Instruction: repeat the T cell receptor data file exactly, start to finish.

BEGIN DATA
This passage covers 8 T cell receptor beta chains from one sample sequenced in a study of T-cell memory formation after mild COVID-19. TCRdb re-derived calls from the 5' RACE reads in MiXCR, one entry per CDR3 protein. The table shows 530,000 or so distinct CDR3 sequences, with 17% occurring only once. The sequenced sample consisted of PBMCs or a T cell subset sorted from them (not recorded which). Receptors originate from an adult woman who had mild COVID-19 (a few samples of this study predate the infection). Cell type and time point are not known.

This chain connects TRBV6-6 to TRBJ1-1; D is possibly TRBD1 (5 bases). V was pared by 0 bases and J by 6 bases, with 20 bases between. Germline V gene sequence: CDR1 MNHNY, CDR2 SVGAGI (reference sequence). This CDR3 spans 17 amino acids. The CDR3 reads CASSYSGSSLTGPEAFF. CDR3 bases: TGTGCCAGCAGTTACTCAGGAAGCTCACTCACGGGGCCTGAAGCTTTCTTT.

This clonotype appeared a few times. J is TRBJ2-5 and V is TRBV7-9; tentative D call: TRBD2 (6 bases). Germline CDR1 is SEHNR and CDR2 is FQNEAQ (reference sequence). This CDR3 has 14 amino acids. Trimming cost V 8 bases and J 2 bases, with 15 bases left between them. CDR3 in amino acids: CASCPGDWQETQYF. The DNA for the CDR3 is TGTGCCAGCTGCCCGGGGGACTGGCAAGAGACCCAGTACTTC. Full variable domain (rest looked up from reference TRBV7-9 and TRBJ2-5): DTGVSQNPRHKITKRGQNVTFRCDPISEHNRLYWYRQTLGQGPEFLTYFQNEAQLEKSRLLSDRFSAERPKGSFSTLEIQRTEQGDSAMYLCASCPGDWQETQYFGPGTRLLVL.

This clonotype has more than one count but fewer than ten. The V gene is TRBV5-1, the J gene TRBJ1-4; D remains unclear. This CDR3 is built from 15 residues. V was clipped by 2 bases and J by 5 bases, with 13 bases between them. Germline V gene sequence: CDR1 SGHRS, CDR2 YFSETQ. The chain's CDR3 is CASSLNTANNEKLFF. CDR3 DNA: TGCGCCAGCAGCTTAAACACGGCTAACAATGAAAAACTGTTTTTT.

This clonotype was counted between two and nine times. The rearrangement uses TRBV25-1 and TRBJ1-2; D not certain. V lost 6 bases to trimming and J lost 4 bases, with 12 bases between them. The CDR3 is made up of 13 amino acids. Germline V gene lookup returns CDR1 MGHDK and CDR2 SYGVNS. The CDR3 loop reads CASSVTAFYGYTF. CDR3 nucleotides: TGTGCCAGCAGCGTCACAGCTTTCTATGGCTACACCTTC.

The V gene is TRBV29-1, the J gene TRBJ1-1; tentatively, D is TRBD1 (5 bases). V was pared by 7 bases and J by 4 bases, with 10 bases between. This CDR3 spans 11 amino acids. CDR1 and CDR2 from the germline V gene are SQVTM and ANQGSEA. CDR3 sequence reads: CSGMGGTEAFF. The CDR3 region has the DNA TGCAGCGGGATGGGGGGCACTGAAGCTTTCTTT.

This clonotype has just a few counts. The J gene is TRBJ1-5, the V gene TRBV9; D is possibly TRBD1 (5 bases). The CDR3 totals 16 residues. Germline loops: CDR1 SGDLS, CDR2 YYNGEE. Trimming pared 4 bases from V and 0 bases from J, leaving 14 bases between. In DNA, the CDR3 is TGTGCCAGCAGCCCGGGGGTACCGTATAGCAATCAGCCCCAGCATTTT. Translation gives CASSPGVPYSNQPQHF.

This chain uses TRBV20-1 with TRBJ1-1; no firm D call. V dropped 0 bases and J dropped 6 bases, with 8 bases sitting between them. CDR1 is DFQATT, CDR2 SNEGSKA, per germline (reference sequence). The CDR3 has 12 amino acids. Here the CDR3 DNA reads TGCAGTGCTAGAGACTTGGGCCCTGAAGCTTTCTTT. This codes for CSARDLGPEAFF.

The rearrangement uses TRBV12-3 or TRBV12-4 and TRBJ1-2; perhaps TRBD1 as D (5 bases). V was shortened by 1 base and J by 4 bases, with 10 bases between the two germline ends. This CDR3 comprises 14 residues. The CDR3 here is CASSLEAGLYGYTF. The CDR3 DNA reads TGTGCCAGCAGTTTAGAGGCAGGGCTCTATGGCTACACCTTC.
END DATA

This passage covers 8 T cell receptor beta chains from one sample sequenced in a study of T-cell memory formation after mild COVID-19. TCRdb re-derived calls from the 5' RACE reads in MiXCR, one entry per CDR3 protein. The table shows 530,000 or so distinct CDR3 sequences, with 17% occurring only once. The sequenced sample consisted of PBMCs or a T cell subset sorted from them (not recorded which). Receptors originate from an adult woman who had mild COVID-19 (a few samples of this study predate the infection). Cell type and time point are not known.

This chain connects TRBV6-6 to TRBJ1-1; D is possibly TRBD1 (5 bases). V was pared by 0 bases and J by 6 bases, with 20 bases between. Germline V gene sequence: CDR1 MNHNY, CDR2 SVGAGI (reference sequence). This CDR3 spans 17 amino acids. The CDR3 reads CASSYSGSSLTGPEAFF. CDR3 bases: TGTGCCAGCAGTTACTCAGGAAGCTCACTCACGGGGCCTGAAGCTTTCTTT.

This clonotype appeared a few times. J is TRBJ2-5 and V is TRBV7-9; tentative D call: TRBD2 (6 bases). Germline CDR1 is SEHNR and CDR2 is FQNEAQ (reference sequence). This CDR3 has 14 amino acids. Trimming cost V 8 bases and J 2 bases, with 15 bases left between them. CDR3 in amino acids: CASCPGDWQETQYF. The DNA for the CDR3 is TGTGCCAGCTGCCCGGGGGACTGGCAAGAGACCCAGTACTTC. Full variable domain (rest looked up from reference TRBV7-9 and TRBJ2-5): DTGVSQNPRHKITKRGQNVTFRCDPISEHNRLYWYRQTLGQGPEFLTYFQNEAQLEKSRLLSDRFSAERPKGSFSTLEIQRTEQGDSAMYLCASCPGDWQETQYFGPGTRLLVL.

This clonotype has more than one count but fewer than ten. The V gene is TRBV5-1, the J gene TRBJ1-4; D remains unclear. This CDR3 is built from 15 residues. V was clipped by 2 bases and J by 5 bases, with 13 bases between them. Germline V gene sequence: CDR1 SGHRS, CDR2 YFSETQ. The chain's CDR3 is CASSLNTANNEKLFF. CDR3 DNA: TGCGCCAGCAGCTTAAACACGGCTAACAATGAAAAACTGTTTTTT.

This clonotype was counted between two and nine times. The rearrangement uses TRBV25-1 and TRBJ1-2; D not certain. V lost 6 bases to trimming and J lost 4 bases, with 12 bases between them. The CDR3 is made up of 13 amino acids. Germline V gene lookup returns CDR1 MGHDK and CDR2 SYGVNS. The CDR3 loop reads CASSVTAFYGYTF. CDR3 nucleotides: TGTGCCAGCAGCGTCACAGCTTTCTATGGCTACACCTTC.

The V gene is TRBV29-1, the J gene TRBJ1-1; tentatively, D is TRBD1 (5 bases). V was pared by 7 bases and J by 4 bases, with 10 bases between. This CDR3 spans 11 amino acids. CDR1 and CDR2 from the germline V gene are SQVTM and ANQGSEA. CDR3 sequence reads: CSGMGGTEAFF. The CDR3 region has the DNA TGCAGCGGGATGGGGGGCACTGAAGCTTTCTTT.

This clonotype has just a few counts. The J gene is TRBJ1-5, the V gene TRBV9; D is possibly TRBD1 (5 bases). The CDR3 totals 16 residues. Germline loops: CDR1 SGDLS, CDR2 YYNGEE. Trimming pared 4 bases from V and 0 bases from J, leaving 14 bases between. In DNA, the CDR3 is TGTGCCAGCAGCCCGGGGGTACCGTATAGCAATCAGCCCCAGCATTTT. Translation gives CASSPGVPYSNQPQHF.

This chain uses TRBV20-1 with TRBJ1-1; no firm D call. V dropped 0 bases and J dropped 6 bases, with 8 bases sitting between them. CDR1 is DFQATT, CDR2 SNEGSKA, per germline (reference sequence). The CDR3 has 12 amino acids. Here the CDR3 DNA reads TGCAGTGCTAGAGACTTGGGCCCTGAAGCTTTCTTT. This codes for CSARDLGPEAFF.

The rearrangement uses TRBV12-3 or TRBV12-4 and TRBJ1-2; perhaps TRBD1 as D (5 bases). V was shortened by 1 base and J by 4 bases, with 10 bases between the two germline ends. This CDR3 comprises 14 residues. The CDR3 here is CASSLEAGLYGYTF. The CDR3 DNA reads TGTGCCAGCAGTTTAGAGGCAGGGCTCTATGGCTACACCTTC.